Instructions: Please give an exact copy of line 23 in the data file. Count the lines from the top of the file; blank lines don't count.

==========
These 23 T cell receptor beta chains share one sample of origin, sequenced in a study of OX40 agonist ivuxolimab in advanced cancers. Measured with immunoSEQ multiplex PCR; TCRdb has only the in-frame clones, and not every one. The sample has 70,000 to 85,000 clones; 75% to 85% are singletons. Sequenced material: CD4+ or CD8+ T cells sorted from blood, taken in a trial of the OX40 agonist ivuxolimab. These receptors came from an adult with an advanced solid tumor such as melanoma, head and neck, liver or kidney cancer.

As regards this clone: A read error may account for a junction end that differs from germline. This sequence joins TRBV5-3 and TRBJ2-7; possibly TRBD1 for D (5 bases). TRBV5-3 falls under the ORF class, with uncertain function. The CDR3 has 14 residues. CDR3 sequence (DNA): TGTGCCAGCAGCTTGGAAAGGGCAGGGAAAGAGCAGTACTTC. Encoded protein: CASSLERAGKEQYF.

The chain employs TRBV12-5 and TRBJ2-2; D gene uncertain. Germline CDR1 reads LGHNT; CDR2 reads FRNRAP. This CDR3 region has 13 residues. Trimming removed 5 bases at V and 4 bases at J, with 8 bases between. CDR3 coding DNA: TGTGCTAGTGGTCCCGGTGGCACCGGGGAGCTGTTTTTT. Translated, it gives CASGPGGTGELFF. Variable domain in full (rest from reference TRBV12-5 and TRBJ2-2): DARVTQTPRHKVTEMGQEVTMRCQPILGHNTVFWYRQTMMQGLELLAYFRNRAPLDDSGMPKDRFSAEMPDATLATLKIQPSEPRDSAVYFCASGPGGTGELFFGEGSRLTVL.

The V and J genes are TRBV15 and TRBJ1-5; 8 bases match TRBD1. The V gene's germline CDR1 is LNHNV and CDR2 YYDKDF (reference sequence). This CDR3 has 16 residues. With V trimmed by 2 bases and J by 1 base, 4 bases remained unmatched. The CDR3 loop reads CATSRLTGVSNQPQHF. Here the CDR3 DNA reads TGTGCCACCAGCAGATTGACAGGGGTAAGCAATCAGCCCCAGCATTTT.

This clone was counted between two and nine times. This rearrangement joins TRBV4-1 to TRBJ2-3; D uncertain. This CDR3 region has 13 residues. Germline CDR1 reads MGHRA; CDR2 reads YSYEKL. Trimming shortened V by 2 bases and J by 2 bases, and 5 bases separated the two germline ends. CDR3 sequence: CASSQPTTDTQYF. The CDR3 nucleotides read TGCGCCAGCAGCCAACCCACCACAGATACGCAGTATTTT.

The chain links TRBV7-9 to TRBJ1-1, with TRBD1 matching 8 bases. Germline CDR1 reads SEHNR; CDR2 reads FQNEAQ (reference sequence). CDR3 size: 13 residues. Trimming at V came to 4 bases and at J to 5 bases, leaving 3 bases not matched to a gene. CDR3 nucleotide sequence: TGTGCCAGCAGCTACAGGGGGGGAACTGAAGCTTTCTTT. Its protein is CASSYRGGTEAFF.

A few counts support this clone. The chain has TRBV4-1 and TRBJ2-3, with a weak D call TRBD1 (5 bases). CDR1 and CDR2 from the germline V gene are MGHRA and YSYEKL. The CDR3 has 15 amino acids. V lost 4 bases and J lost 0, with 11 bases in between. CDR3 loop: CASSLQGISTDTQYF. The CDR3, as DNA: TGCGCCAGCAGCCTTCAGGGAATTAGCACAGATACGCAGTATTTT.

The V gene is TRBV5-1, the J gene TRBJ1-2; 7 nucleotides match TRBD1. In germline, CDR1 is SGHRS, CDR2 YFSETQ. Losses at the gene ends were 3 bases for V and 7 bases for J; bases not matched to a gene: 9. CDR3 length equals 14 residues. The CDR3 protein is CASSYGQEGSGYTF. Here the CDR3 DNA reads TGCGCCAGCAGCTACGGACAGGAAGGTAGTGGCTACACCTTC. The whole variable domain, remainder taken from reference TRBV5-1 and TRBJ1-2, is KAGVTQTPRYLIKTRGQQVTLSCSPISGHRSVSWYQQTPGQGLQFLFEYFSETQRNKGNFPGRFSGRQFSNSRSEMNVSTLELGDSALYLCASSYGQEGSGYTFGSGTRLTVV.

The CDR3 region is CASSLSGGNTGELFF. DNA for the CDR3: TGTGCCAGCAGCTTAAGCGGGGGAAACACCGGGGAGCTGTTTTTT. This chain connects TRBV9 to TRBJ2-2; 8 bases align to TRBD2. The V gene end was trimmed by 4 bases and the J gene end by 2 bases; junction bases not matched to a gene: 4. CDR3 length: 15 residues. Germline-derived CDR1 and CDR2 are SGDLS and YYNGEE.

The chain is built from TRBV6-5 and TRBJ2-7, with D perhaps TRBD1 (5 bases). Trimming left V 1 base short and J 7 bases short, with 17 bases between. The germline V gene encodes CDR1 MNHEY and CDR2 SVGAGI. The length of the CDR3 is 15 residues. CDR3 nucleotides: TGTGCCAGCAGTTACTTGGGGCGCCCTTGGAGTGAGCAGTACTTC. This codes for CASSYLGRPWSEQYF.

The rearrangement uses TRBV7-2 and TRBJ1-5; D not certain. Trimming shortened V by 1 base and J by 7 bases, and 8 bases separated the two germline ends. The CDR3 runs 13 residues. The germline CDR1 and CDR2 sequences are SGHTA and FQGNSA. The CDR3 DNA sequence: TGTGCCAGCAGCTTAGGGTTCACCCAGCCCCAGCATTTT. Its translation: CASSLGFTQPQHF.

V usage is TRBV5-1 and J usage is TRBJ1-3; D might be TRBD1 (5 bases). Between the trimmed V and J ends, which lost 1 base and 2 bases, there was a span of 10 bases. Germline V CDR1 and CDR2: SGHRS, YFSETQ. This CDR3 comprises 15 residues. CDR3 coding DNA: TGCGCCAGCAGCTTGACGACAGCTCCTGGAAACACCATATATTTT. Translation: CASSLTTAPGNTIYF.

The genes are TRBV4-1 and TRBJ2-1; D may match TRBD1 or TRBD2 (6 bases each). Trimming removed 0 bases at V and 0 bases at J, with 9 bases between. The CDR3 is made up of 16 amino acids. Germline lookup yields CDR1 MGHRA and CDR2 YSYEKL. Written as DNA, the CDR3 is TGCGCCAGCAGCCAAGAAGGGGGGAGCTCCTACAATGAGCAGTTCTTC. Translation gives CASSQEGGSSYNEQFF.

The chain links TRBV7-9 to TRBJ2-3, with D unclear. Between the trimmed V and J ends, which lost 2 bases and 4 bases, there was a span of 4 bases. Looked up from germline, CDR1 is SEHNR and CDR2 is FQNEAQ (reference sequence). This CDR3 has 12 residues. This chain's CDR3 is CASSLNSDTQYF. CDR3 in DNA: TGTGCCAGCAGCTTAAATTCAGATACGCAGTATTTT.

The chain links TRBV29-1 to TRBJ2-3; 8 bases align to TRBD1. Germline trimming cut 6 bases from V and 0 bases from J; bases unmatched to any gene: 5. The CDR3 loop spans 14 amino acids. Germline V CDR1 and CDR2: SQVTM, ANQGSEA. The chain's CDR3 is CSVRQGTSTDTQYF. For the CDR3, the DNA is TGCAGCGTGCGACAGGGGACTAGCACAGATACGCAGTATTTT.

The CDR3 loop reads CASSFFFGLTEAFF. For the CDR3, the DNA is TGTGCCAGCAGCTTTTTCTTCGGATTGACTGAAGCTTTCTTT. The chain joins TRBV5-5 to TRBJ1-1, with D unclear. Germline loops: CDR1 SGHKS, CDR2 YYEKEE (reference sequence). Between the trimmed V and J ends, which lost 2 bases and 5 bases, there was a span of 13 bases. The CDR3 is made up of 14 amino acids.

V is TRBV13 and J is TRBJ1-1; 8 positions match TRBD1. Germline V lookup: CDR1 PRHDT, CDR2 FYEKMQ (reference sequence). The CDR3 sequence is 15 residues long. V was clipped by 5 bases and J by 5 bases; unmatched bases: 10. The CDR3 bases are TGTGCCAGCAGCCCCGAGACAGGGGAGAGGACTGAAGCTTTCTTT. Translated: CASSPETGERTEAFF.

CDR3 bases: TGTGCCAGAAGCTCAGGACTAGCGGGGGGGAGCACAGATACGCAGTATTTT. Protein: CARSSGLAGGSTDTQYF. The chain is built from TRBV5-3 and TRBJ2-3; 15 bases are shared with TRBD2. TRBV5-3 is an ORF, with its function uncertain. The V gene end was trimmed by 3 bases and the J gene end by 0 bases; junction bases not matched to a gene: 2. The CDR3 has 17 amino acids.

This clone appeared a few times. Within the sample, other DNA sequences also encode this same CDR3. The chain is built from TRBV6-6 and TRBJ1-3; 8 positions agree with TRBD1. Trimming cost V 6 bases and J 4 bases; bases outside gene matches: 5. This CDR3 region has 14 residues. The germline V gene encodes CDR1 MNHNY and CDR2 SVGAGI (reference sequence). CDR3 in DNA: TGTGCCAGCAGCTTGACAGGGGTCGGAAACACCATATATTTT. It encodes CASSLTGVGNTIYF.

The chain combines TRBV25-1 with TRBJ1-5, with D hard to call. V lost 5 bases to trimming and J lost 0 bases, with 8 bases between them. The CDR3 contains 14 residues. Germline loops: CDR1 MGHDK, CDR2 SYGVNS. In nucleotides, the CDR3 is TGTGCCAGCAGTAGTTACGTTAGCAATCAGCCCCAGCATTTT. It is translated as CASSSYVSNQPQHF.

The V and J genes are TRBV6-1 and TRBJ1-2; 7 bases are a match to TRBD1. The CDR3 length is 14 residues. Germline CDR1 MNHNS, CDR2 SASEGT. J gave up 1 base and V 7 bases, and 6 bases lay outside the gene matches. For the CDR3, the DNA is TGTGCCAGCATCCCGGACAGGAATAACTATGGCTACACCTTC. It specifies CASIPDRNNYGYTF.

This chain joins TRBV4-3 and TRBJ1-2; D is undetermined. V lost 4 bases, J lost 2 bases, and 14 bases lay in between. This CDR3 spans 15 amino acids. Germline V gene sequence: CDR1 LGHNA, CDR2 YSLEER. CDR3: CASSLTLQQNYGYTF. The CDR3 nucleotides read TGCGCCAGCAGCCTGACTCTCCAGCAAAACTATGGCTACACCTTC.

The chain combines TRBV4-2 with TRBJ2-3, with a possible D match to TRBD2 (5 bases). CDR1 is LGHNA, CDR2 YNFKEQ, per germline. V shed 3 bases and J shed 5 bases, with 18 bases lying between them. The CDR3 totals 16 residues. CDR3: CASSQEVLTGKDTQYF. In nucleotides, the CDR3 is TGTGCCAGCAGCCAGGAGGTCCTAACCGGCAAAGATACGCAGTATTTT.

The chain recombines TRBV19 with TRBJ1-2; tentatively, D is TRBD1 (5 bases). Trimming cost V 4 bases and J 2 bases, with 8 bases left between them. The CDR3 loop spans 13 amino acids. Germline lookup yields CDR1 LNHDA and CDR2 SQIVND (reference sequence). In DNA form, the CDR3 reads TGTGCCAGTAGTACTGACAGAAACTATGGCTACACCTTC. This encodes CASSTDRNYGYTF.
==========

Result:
The chain combines TRBV4-2 with TRBJ2-3, with a possible D match to TRBD2 (5 bases). CDR1 is LGHNA, CDR2 YNFKEQ, per germline. V shed 3 bases and J shed 5 bases, with 18 bases lying between them. The CDR3 totals 16 residues. CDR3: CASSQEVLTGKDTQYF. In nucleotides, the CDR3 is TGTGCCAGCAGCCAGGAGGTCCTAACCGGCAAAGATACGCAGTATTTT.